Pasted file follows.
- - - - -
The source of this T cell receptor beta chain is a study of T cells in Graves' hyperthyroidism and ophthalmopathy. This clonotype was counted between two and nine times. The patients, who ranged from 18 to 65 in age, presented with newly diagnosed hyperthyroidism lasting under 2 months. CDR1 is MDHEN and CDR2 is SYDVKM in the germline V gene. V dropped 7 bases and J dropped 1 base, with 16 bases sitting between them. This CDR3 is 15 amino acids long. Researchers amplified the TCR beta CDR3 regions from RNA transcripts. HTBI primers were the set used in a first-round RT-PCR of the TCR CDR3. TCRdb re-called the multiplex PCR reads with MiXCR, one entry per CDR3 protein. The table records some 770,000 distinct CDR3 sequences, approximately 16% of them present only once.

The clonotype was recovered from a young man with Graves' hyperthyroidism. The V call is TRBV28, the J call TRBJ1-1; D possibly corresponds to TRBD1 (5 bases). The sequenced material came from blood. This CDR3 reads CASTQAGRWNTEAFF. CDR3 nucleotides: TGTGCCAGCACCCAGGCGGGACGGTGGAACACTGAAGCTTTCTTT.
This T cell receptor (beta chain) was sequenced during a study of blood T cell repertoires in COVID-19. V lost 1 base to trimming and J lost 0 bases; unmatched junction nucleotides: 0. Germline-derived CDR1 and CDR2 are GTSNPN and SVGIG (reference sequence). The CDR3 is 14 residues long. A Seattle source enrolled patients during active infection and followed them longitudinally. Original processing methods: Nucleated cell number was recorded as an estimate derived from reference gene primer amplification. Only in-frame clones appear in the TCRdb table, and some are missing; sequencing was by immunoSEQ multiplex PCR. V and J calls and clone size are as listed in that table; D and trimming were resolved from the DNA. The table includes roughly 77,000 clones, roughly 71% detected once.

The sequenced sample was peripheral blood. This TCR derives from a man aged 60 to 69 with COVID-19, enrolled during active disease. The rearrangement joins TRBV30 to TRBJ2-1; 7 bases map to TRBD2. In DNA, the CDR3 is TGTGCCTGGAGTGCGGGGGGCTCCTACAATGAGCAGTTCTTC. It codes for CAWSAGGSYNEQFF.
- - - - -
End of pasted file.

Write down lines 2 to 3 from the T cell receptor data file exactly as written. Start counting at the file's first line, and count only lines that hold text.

The clonotype was recovered from a young man with Graves' hyperthyroidism. The V call is TRBV28, the J call TRBJ1-1; D possibly corresponds to TRBD1 (5 bases). The sequenced material came from blood. This CDR3 reads CASTQAGRWNTEAFF. CDR3 nucleotides: TGTGCCAGCACCCAGGCGGGACGGTGGAACACTGAAGCTTTCTTT.
This T cell receptor (beta chain) was sequenced during a study of blood T cell repertoires in COVID-19. V lost 1 base to trimming and J lost 0 bases; unmatched junction nucleotides: 0. Germline-derived CDR1 and CDR2 are GTSNPN and SVGIG (reference sequence). The CDR3 is 14 residues long. A Seattle source enrolled patients during active infection and followed them longitudinally. Original processing methods: Nucleated cell number was recorded as an estimate derived from reference gene primer amplification. Only in-frame clones appear in the TCRdb table, and some are missing; sequencing was by immunoSEQ multiplex PCR. V and J calls and clone size are as listed in that table; D and trimming were resolved from the DNA. The table includes roughly 77,000 clones, roughly 71% detected once.